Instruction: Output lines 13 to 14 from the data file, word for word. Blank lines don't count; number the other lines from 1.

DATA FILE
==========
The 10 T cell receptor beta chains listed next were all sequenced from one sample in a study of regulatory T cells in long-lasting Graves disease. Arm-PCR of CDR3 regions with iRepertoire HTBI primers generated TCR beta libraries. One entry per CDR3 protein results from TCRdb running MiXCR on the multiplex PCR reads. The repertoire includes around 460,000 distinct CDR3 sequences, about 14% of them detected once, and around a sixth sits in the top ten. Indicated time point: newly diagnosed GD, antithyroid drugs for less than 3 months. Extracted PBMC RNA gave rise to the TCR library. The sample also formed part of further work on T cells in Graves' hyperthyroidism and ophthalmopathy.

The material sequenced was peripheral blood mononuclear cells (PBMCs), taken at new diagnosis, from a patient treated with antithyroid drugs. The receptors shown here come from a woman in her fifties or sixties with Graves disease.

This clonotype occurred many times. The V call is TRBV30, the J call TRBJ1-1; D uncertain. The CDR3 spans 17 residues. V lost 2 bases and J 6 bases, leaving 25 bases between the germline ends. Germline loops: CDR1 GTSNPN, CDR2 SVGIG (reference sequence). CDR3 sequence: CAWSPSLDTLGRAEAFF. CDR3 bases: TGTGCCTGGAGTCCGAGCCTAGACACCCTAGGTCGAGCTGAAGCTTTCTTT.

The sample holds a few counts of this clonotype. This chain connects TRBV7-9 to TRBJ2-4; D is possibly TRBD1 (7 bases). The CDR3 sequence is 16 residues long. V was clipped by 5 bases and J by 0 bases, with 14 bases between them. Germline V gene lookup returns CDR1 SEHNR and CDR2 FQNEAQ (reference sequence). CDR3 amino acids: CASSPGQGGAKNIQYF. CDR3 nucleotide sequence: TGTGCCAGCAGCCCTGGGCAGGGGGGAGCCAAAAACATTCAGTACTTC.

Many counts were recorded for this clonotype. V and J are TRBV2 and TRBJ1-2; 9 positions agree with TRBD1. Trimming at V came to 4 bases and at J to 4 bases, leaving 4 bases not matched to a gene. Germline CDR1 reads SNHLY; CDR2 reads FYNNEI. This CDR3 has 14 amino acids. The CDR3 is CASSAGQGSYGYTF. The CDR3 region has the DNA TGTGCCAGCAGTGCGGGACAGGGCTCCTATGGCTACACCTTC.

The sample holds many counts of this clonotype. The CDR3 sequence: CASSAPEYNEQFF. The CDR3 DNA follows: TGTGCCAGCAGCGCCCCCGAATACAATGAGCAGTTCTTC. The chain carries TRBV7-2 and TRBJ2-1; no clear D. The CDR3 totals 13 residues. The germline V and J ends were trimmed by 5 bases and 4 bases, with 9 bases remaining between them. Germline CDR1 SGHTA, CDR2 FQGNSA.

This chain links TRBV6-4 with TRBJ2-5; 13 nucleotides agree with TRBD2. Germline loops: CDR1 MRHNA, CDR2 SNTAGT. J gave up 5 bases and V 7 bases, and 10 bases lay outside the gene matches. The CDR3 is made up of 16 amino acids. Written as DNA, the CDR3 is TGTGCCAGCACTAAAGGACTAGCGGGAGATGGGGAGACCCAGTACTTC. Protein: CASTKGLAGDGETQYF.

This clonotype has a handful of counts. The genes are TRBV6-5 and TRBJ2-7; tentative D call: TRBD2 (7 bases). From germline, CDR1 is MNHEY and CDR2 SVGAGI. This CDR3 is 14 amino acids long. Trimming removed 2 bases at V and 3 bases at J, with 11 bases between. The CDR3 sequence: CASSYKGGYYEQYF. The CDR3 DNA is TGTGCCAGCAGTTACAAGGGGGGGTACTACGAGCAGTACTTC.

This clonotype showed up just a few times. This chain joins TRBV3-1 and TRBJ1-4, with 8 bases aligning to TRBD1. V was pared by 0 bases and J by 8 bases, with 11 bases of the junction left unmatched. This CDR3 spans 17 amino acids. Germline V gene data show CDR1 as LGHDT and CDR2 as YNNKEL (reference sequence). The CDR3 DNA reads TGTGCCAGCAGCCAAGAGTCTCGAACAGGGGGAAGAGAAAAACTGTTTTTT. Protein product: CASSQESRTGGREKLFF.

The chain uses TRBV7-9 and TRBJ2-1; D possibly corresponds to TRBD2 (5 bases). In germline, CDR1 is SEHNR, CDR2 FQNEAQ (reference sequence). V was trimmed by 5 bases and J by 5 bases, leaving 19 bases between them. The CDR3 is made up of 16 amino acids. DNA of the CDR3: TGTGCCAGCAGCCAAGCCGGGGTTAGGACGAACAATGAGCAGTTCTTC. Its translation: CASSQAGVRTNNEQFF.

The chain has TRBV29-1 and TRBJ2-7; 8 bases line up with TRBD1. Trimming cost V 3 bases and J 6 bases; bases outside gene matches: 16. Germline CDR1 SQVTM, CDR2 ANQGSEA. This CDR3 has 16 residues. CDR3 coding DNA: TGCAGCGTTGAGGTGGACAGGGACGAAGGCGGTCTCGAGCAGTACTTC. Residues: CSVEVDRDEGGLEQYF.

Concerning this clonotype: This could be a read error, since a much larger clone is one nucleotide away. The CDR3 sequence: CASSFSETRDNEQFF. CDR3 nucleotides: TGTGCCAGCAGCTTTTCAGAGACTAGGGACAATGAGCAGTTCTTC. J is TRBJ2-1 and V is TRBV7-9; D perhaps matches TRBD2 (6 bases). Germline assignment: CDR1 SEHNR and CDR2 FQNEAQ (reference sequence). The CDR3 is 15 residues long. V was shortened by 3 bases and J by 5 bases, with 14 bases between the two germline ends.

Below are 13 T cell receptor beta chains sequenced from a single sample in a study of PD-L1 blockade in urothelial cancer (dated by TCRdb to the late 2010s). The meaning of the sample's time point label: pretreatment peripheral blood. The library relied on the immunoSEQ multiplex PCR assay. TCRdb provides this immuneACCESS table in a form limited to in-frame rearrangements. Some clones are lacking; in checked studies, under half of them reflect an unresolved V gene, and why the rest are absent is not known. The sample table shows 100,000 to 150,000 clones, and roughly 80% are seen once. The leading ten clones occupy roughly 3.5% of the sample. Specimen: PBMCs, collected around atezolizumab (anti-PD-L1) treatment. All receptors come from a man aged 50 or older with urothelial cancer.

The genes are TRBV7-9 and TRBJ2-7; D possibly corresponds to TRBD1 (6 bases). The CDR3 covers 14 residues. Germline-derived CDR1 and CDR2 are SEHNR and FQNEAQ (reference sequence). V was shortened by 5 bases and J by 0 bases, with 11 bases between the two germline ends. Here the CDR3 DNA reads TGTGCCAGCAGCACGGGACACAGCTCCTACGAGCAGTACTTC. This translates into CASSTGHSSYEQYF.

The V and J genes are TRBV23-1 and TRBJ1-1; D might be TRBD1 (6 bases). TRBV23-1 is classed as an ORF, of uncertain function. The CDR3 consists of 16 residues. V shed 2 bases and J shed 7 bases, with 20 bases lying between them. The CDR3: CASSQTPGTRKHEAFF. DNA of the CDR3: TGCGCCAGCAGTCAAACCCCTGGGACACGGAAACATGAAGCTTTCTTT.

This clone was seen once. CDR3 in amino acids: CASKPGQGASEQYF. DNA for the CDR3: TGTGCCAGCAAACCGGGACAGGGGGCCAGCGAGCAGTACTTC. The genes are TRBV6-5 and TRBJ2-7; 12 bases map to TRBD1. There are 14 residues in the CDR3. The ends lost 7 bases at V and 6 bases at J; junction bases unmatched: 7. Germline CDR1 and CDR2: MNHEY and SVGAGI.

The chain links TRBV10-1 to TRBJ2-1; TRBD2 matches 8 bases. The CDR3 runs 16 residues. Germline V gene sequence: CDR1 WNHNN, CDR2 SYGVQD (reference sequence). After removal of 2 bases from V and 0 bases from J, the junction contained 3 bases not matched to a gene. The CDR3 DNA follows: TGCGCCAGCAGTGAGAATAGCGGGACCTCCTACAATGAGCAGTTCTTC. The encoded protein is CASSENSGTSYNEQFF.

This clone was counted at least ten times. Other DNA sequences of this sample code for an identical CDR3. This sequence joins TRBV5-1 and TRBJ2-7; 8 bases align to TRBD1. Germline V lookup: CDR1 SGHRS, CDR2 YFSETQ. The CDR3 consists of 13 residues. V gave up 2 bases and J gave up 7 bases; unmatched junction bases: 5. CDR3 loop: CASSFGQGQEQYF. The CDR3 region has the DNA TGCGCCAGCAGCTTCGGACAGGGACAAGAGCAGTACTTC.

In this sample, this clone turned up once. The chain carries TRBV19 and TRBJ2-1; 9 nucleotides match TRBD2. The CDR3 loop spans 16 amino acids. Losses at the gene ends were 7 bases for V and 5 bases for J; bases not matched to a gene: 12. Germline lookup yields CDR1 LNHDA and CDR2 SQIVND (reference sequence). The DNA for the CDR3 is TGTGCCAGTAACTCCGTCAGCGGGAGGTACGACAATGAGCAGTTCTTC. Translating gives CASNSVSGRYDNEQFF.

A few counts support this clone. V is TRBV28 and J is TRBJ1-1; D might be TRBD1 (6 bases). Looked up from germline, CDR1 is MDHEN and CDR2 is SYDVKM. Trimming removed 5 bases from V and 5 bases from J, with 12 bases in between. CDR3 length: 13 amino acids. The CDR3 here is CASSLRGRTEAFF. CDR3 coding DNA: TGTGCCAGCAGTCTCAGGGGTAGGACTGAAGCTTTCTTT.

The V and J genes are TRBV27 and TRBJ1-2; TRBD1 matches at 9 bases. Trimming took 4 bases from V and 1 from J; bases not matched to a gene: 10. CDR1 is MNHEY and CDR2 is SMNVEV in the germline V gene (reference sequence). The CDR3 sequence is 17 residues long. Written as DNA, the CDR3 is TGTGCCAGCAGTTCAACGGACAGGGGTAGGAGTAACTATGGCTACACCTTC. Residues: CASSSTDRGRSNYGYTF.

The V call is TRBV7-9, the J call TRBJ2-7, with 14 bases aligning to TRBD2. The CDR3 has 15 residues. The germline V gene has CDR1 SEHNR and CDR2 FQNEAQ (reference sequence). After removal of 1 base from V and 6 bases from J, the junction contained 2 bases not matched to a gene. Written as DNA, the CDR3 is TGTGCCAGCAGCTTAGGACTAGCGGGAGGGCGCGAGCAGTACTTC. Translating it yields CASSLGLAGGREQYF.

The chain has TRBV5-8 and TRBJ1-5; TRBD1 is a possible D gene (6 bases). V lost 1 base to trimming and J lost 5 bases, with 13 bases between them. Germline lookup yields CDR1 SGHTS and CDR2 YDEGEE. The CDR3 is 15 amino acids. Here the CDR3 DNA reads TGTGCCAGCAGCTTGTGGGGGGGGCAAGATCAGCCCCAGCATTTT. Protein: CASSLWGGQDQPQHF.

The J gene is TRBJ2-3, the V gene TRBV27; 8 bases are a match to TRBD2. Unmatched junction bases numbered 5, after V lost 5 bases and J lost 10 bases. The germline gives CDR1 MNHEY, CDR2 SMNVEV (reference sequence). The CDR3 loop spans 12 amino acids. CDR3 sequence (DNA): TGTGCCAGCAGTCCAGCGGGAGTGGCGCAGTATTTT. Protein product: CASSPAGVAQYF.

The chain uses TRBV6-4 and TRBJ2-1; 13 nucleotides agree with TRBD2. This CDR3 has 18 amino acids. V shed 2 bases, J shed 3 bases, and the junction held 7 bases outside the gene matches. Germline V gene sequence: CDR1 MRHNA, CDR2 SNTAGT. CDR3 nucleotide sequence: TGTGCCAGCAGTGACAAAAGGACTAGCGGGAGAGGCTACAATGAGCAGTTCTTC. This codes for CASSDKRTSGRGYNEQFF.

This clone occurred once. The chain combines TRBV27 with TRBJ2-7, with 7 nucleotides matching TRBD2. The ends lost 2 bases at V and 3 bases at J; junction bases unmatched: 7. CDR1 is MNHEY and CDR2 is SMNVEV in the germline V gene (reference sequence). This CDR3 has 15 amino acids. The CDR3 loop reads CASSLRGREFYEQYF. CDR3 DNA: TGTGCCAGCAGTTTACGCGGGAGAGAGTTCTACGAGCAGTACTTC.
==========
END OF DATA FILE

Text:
Below are 13 T cell receptor beta chains sequenced from a single sample in a study of PD-L1 blockade in urothelial cancer (dated by TCRdb to the late 2010s). The meaning of the sample's time point label: pretreatment peripheral blood. The library relied on the immunoSEQ multiplex PCR assay. TCRdb provides this immuneACCESS table in a form limited to in-frame rearrangements. Some clones are lacking; in checked studies, under half of them reflect an unresolved V gene, and why the rest are absent is not known. The sample table shows 100,000 to 150,000 clones, and roughly 80% are seen once. The leading ten clones occupy roughly 3.5% of the sample. Specimen: PBMCs, collected around atezolizumab (anti-PD-L1) treatment. All receptors come from a man aged 50 or older with urothelial cancer.

The genes are TRBV7-9 and TRBJ2-7; D possibly corresponds to TRBD1 (6 bases). The CDR3 covers 14 residues. Germline-derived CDR1 and CDR2 are SEHNR and FQNEAQ (reference sequence). V was shortened by 5 bases and J by 0 bases, with 11 bases between the two germline ends. Here the CDR3 DNA reads TGTGCCAGCAGCACGGGACACAGCTCCTACGAGCAGTACTTC. This translates into CASSTGHSSYEQYF.